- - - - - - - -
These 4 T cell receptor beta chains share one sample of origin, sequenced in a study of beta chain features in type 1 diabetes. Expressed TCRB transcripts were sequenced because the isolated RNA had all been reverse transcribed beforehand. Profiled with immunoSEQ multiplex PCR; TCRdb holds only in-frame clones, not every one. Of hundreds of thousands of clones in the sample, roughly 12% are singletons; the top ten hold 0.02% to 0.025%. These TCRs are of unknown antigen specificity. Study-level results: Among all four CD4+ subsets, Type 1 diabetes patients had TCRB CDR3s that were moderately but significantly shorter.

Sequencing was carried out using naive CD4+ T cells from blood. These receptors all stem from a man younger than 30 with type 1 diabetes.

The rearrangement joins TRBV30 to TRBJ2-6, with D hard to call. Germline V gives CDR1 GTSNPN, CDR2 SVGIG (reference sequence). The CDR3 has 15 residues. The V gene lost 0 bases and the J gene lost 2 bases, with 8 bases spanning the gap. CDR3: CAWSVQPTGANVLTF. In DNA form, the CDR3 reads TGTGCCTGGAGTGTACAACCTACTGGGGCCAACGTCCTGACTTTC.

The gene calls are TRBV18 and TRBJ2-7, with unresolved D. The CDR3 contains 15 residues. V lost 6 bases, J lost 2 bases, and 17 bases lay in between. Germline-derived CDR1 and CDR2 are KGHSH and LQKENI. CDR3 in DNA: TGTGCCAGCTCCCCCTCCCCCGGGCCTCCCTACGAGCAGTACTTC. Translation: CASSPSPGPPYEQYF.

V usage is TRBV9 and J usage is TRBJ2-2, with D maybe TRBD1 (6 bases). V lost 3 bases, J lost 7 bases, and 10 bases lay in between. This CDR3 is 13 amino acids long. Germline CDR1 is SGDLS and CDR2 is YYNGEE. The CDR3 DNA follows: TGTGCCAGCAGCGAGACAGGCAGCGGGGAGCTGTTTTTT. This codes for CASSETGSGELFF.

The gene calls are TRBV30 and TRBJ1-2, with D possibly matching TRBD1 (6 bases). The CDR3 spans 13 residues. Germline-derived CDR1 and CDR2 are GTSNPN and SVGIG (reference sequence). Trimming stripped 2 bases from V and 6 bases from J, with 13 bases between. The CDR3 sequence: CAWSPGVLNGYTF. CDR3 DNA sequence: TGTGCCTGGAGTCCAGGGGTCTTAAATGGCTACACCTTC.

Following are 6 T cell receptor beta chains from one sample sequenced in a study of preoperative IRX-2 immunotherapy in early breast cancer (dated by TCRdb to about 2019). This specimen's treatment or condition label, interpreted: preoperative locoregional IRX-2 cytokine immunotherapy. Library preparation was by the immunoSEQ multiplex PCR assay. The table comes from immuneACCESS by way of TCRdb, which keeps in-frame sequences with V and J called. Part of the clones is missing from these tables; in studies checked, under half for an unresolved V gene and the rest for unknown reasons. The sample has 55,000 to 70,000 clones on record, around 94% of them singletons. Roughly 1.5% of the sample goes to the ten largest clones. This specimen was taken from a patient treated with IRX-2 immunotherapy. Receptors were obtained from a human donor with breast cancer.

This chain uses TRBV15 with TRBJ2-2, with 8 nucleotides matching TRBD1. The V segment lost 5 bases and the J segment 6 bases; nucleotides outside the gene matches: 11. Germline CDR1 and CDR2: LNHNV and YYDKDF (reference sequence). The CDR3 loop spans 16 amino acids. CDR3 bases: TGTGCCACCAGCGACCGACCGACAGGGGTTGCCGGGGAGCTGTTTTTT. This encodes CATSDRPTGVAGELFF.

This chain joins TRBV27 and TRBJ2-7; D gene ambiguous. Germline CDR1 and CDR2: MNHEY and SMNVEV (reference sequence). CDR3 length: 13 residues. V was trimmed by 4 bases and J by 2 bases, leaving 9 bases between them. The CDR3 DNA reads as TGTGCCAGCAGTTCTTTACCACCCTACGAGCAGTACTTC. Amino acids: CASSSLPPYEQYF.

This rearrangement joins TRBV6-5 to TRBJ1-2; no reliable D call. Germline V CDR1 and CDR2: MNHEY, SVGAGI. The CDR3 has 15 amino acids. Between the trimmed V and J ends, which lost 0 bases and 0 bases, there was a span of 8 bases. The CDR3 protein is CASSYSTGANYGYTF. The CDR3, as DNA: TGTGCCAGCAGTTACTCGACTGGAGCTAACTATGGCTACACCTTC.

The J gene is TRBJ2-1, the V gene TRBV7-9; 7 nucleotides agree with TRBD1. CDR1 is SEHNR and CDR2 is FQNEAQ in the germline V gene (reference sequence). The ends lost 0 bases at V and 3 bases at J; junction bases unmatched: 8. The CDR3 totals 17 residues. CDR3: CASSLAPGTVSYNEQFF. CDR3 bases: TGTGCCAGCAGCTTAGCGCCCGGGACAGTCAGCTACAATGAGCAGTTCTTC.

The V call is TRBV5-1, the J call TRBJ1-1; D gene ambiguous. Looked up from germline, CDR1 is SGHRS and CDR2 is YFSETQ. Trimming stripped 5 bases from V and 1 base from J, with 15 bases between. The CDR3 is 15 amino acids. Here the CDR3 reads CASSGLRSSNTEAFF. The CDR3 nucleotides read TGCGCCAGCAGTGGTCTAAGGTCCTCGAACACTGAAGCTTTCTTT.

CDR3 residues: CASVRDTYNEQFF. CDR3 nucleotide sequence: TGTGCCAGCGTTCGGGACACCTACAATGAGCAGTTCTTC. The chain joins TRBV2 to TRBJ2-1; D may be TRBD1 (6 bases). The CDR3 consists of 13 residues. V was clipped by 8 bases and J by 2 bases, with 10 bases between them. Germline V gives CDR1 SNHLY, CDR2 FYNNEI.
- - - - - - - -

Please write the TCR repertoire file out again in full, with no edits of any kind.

These 4 T cell receptor beta chains share one sample of origin, sequenced in a study of beta chain features in type 1 diabetes. Expressed TCRB transcripts were sequenced because the isolated RNA had all been reverse transcribed beforehand. Profiled with immunoSEQ multiplex PCR; TCRdb holds only in-frame clones, not every one. Of hundreds of thousands of clones in the sample, roughly 12% are singletons; the top ten hold 0.02% to 0.025%. These TCRs are of unknown antigen specificity. Study-level results: Among all four CD4+ subsets, Type 1 diabetes patients had TCRB CDR3s that were moderately but significantly shorter.

Sequencing was carried out using naive CD4+ T cells from blood. These receptors all stem from a man younger than 30 with type 1 diabetes.

The rearrangement joins TRBV30 to TRBJ2-6, with D hard to call. Germline V gives CDR1 GTSNPN, CDR2 SVGIG (reference sequence). The CDR3 has 15 residues. The V gene lost 0 bases and the J gene lost 2 bases, with 8 bases spanning the gap. CDR3: CAWSVQPTGANVLTF. In DNA form, the CDR3 reads TGTGCCTGGAGTGTACAACCTACTGGGGCCAACGTCCTGACTTTC.

The gene calls are TRBV18 and TRBJ2-7, with unresolved D. The CDR3 contains 15 residues. V lost 6 bases, J lost 2 bases, and 17 bases lay in between. Germline-derived CDR1 and CDR2 are KGHSH and LQKENI. CDR3 in DNA: TGTGCCAGCTCCCCCTCCCCCGGGCCTCCCTACGAGCAGTACTTC. Translation: CASSPSPGPPYEQYF.

V usage is TRBV9 and J usage is TRBJ2-2, with D maybe TRBD1 (6 bases). V lost 3 bases, J lost 7 bases, and 10 bases lay in between. This CDR3 is 13 amino acids long. Germline CDR1 is SGDLS and CDR2 is YYNGEE. The CDR3 DNA follows: TGTGCCAGCAGCGAGACAGGCAGCGGGGAGCTGTTTTTT. This codes for CASSETGSGELFF.

The gene calls are TRBV30 and TRBJ1-2, with D possibly matching TRBD1 (6 bases). The CDR3 spans 13 residues. Germline-derived CDR1 and CDR2 are GTSNPN and SVGIG (reference sequence). Trimming stripped 2 bases from V and 6 bases from J, with 13 bases between. The CDR3 sequence: CAWSPGVLNGYTF. CDR3 DNA sequence: TGTGCCTGGAGTCCAGGGGTCTTAAATGGCTACACCTTC.

Following are 6 T cell receptor beta chains from one sample sequenced in a study of preoperative IRX-2 immunotherapy in early breast cancer (dated by TCRdb to about 2019). This specimen's treatment or condition label, interpreted: preoperative locoregional IRX-2 cytokine immunotherapy. Library preparation was by the immunoSEQ multiplex PCR assay. The table comes from immuneACCESS by way of TCRdb, which keeps in-frame sequences with V and J called. Part of the clones is missing from these tables; in studies checked, under half for an unresolved V gene and the rest for unknown reasons. The sample has 55,000 to 70,000 clones on record, around 94% of them singletons. Roughly 1.5% of the sample goes to the ten largest clones. This specimen was taken from a patient treated with IRX-2 immunotherapy. Receptors were obtained from a human donor with breast cancer.

This chain uses TRBV15 with TRBJ2-2, with 8 nucleotides matching TRBD1. The V segment lost 5 bases and the J segment 6 bases; nucleotides outside the gene matches: 11. Germline CDR1 and CDR2: LNHNV and YYDKDF (reference sequence). The CDR3 loop spans 16 amino acids. CDR3 bases: TGTGCCACCAGCGACCGACCGACAGGGGTTGCCGGGGAGCTGTTTTTT. This encodes CATSDRPTGVAGELFF.

This chain joins TRBV27 and TRBJ2-7; D gene ambiguous. Germline CDR1 and CDR2: MNHEY and SMNVEV (reference sequence). CDR3 length: 13 residues. V was trimmed by 4 bases and J by 2 bases, leaving 9 bases between them. The CDR3 DNA reads as TGTGCCAGCAGTTCTTTACCACCCTACGAGCAGTACTTC. Amino acids: CASSSLPPYEQYF.

This rearrangement joins TRBV6-5 to TRBJ1-2; no reliable D call. Germline V CDR1 and CDR2: MNHEY, SVGAGI. The CDR3 has 15 amino acids. Between the trimmed V and J ends, which lost 0 bases and 0 bases, there was a span of 8 bases. The CDR3 protein is CASSYSTGANYGYTF. The CDR3, as DNA: TGTGCCAGCAGTTACTCGACTGGAGCTAACTATGGCTACACCTTC.

The J gene is TRBJ2-1, the V gene TRBV7-9; 7 nucleotides agree with TRBD1. CDR1 is SEHNR and CDR2 is FQNEAQ in the germline V gene (reference sequence). The ends lost 0 bases at V and 3 bases at J; junction bases unmatched: 8. The CDR3 totals 17 residues. CDR3: CASSLAPGTVSYNEQFF. CDR3 bases: TGTGCCAGCAGCTTAGCGCCCGGGACAGTCAGCTACAATGAGCAGTTCTTC.

The V call is TRBV5-1, the J call TRBJ1-1; D gene ambiguous. Looked up from germline, CDR1 is SGHRS and CDR2 is YFSETQ. Trimming stripped 5 bases from V and 1 base from J, with 15 bases between. The CDR3 is 15 amino acids. Here the CDR3 reads CASSGLRSSNTEAFF. The CDR3 nucleotides read TGCGCCAGCAGTGGTCTAAGGTCCTCGAACACTGAAGCTTTCTTT.

CDR3 residues: CASVRDTYNEQFF. CDR3 nucleotide sequence: TGTGCCAGCGTTCGGGACACCTACAATGAGCAGTTCTTC. The chain joins TRBV2 to TRBJ2-1; D may be TRBD1 (6 bases). The CDR3 consists of 13 residues. V was clipped by 8 bases and J by 2 bases, with 10 bases between them. Germline V gives CDR1 SNHLY, CDR2 FYNNEI.